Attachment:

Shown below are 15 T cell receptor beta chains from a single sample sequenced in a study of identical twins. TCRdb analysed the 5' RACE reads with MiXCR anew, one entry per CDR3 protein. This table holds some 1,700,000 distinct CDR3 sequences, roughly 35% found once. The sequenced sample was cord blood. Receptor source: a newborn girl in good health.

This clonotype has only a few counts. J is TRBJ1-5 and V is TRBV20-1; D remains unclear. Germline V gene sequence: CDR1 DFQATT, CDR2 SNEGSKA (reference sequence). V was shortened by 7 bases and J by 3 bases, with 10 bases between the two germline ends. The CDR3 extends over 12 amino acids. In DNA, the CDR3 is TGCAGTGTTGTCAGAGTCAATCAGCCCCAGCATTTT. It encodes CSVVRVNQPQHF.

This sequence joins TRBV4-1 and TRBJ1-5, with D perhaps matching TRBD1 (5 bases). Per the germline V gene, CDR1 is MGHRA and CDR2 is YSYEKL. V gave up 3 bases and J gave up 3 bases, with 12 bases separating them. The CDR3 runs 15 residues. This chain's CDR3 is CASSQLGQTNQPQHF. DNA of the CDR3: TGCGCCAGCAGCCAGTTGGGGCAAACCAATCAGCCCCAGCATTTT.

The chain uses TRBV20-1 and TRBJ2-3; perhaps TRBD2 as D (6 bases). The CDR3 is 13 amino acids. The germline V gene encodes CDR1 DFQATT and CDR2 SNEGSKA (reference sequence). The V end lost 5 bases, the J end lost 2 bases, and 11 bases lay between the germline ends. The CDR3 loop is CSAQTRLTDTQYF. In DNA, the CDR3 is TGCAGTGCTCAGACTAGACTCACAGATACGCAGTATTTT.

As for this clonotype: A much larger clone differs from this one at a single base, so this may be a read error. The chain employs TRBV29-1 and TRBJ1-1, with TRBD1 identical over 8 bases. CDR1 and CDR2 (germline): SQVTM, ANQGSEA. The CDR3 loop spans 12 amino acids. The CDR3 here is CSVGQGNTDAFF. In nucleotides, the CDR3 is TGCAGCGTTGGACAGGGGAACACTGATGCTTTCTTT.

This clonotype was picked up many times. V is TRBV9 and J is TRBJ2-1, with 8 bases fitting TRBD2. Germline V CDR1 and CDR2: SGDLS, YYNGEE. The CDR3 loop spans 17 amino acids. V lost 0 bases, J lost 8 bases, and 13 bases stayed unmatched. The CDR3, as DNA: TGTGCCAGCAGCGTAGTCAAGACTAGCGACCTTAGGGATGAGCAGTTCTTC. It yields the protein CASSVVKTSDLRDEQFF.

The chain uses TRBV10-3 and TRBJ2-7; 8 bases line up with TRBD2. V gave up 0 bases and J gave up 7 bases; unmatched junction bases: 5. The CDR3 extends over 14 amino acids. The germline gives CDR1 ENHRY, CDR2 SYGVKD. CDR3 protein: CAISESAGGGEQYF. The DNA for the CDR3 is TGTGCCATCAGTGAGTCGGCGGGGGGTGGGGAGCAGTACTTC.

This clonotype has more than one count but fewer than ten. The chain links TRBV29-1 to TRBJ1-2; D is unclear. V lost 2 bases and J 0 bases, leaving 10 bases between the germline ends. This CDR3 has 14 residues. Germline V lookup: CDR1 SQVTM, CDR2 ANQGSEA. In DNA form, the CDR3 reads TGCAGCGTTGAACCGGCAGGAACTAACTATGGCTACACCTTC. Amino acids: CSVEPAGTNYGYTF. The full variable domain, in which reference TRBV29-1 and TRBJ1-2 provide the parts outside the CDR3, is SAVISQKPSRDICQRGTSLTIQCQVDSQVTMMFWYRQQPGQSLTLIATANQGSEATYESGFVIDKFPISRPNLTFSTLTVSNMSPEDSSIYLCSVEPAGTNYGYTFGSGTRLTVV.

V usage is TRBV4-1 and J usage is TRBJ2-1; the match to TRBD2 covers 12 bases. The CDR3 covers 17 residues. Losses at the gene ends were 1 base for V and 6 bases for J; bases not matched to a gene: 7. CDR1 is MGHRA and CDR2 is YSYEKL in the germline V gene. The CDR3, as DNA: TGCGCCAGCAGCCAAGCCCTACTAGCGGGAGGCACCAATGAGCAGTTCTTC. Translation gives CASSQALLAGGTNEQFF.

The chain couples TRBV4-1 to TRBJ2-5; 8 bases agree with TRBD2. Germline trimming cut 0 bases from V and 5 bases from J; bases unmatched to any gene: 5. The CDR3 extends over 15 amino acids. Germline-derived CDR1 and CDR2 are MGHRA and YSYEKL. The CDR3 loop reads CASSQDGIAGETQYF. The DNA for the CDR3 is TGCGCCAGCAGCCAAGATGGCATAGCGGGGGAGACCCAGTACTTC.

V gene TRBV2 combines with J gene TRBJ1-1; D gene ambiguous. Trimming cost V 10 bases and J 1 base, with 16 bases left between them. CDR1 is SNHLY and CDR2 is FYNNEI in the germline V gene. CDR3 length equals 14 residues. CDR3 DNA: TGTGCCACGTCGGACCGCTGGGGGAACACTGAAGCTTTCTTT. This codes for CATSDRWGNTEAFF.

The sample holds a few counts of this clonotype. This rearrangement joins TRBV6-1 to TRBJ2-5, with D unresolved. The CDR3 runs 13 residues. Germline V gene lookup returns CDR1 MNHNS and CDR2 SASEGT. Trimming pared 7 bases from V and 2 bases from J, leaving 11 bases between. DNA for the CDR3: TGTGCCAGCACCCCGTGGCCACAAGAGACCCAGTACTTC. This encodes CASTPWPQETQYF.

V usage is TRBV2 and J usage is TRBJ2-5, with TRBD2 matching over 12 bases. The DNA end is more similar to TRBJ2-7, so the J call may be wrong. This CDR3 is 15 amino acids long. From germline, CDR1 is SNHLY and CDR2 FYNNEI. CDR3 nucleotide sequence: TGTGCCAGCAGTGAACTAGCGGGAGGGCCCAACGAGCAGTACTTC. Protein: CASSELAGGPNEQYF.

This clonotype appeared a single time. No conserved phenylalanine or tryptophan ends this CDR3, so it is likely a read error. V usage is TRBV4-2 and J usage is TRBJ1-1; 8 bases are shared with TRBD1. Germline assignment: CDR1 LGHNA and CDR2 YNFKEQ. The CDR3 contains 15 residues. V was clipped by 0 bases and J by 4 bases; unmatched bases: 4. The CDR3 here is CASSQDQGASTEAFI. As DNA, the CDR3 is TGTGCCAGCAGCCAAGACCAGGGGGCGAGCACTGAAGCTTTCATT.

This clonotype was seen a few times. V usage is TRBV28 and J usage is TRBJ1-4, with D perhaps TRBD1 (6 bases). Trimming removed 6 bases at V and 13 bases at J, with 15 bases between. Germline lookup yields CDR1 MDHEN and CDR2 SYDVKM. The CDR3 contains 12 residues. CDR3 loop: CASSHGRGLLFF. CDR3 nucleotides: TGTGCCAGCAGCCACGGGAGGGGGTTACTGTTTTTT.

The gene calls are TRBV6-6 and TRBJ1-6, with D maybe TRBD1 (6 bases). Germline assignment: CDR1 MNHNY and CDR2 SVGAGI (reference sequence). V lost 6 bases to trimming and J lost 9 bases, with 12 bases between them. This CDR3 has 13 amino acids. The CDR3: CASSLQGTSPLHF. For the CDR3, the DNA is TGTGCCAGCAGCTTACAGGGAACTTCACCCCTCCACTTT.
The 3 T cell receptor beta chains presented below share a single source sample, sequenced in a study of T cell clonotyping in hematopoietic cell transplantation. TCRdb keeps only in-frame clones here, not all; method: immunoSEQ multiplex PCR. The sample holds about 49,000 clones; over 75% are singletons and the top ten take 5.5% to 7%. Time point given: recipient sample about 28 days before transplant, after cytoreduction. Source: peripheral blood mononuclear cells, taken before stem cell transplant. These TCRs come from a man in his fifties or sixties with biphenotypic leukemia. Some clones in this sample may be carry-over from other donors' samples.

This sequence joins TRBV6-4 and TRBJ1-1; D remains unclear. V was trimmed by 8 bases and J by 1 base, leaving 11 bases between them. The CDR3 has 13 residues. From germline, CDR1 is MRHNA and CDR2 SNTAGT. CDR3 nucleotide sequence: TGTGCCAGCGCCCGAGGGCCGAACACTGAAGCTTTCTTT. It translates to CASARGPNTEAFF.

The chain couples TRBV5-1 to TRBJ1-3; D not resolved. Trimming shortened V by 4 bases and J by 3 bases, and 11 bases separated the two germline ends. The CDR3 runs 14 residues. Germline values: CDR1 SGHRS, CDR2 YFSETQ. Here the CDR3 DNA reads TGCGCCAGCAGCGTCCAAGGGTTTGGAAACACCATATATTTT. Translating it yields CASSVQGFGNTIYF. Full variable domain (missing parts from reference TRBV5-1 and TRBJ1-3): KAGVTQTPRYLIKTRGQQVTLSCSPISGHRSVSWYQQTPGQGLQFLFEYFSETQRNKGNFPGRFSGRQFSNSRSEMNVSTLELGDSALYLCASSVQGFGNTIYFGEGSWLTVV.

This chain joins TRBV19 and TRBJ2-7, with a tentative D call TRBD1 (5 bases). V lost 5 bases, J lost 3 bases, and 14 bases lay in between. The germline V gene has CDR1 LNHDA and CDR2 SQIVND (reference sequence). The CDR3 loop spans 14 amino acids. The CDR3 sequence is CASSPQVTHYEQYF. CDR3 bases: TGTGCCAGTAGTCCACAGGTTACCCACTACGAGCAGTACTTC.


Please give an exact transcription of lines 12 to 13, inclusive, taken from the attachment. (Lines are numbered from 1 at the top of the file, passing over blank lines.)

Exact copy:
The sample holds a few counts of this clonotype. This rearrangement joins TRBV6-1 to TRBJ2-5, with D unresolved. The CDR3 runs 13 residues. Germline V gene lookup returns CDR1 MNHNS and CDR2 SASEGT. Trimming pared 7 bases from V and 2 bases from J, leaving 11 bases between. DNA for the CDR3: TGTGCCAGCACCCCGTGGCCACAAGAGACCCAGTACTTC. This encodes CASTPWPQETQYF.

V usage is TRBV2 and J usage is TRBJ2-5, with TRBD2 matching over 12 bases. The DNA end is more similar to TRBJ2-7, so the J call may be wrong. This CDR3 is 15 amino acids long. From germline, CDR1 is SNHLY and CDR2 FYNNEI. CDR3 nucleotide sequence: TGTGCCAGCAGTGAACTAGCGGGAGGGCCCAACGAGCAGTACTTC. Protein: CASSELAGGPNEQYF.